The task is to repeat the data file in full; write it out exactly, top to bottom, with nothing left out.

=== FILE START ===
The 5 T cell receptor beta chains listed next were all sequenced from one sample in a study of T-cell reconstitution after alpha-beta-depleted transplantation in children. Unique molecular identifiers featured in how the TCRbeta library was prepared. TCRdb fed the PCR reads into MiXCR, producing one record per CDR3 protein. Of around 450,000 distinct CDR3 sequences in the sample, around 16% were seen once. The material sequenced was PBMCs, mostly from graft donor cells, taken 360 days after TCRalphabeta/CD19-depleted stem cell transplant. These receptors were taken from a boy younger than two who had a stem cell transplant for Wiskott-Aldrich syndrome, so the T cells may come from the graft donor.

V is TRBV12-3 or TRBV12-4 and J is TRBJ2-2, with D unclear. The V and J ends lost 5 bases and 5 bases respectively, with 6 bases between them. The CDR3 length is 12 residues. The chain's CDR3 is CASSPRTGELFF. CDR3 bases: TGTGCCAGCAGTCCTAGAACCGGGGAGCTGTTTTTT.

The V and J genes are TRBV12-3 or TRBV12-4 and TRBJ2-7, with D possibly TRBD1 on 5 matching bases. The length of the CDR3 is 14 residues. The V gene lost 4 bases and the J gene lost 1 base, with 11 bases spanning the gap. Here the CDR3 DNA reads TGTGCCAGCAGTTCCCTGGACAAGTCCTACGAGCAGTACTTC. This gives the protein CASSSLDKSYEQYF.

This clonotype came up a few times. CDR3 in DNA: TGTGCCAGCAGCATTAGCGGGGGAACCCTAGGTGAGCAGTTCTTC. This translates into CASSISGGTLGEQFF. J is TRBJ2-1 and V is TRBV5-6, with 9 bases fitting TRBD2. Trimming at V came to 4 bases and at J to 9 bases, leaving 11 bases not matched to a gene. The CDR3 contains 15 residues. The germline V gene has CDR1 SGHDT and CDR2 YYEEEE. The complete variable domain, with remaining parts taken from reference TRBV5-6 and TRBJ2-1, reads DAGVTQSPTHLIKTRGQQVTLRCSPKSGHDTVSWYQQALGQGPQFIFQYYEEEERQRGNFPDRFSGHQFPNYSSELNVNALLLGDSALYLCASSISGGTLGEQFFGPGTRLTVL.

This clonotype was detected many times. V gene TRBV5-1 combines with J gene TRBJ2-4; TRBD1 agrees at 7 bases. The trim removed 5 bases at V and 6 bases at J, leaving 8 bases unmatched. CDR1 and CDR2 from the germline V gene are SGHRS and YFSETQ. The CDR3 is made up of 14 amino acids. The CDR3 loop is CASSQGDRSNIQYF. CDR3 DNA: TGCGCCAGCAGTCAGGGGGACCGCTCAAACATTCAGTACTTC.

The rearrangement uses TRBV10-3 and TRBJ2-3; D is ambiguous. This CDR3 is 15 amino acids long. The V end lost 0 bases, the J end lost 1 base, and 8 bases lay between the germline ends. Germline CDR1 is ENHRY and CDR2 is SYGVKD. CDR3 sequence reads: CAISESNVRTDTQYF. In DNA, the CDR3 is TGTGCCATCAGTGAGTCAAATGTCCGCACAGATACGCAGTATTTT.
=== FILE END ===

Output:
The 5 T cell receptor beta chains listed next were all sequenced from one sample in a study of T-cell reconstitution after alpha-beta-depleted transplantation in children. Unique molecular identifiers featured in how the TCRbeta library was prepared. TCRdb fed the PCR reads into MiXCR, producing one record per CDR3 protein. Of around 450,000 distinct CDR3 sequences in the sample, around 16% were seen once. The material sequenced was PBMCs, mostly from graft donor cells, taken 360 days after TCRalphabeta/CD19-depleted stem cell transplant. These receptors were taken from a boy younger than two who had a stem cell transplant for Wiskott-Aldrich syndrome, so the T cells may come from the graft donor.

V is TRBV12-3 or TRBV12-4 and J is TRBJ2-2, with D unclear. The V and J ends lost 5 bases and 5 bases respectively, with 6 bases between them. The CDR3 length is 12 residues. The chain's CDR3 is CASSPRTGELFF. CDR3 bases: TGTGCCAGCAGTCCTAGAACCGGGGAGCTGTTTTTT.

The V and J genes are TRBV12-3 or TRBV12-4 and TRBJ2-7, with D possibly TRBD1 on 5 matching bases. The length of the CDR3 is 14 residues. The V gene lost 4 bases and the J gene lost 1 base, with 11 bases spanning the gap. Here the CDR3 DNA reads TGTGCCAGCAGTTCCCTGGACAAGTCCTACGAGCAGTACTTC. This gives the protein CASSSLDKSYEQYF.

This clonotype came up a few times. CDR3 in DNA: TGTGCCAGCAGCATTAGCGGGGGAACCCTAGGTGAGCAGTTCTTC. This translates into CASSISGGTLGEQFF. J is TRBJ2-1 and V is TRBV5-6, with 9 bases fitting TRBD2. Trimming at V came to 4 bases and at J to 9 bases, leaving 11 bases not matched to a gene. The CDR3 contains 15 residues. The germline V gene has CDR1 SGHDT and CDR2 YYEEEE. The complete variable domain, with remaining parts taken from reference TRBV5-6 and TRBJ2-1, reads DAGVTQSPTHLIKTRGQQVTLRCSPKSGHDTVSWYQQALGQGPQFIFQYYEEEERQRGNFPDRFSGHQFPNYSSELNVNALLLGDSALYLCASSISGGTLGEQFFGPGTRLTVL.

This clonotype was detected many times. V gene TRBV5-1 combines with J gene TRBJ2-4; TRBD1 agrees at 7 bases. The trim removed 5 bases at V and 6 bases at J, leaving 8 bases unmatched. CDR1 and CDR2 from the germline V gene are SGHRS and YFSETQ. The CDR3 is made up of 14 amino acids. The CDR3 loop is CASSQGDRSNIQYF. CDR3 DNA: TGCGCCAGCAGTCAGGGGGACCGCTCAAACATTCAGTACTTC.

The rearrangement uses TRBV10-3 and TRBJ2-3; D is ambiguous. This CDR3 is 15 amino acids long. The V end lost 0 bases, the J end lost 1 base, and 8 bases lay between the germline ends. Germline CDR1 is ENHRY and CDR2 is SYGVKD. CDR3 sequence reads: CAISESNVRTDTQYF. In DNA, the CDR3 is TGTGCCATCAGTGAGTCAAATGTCCGCACAGATACGCAGTATTTT.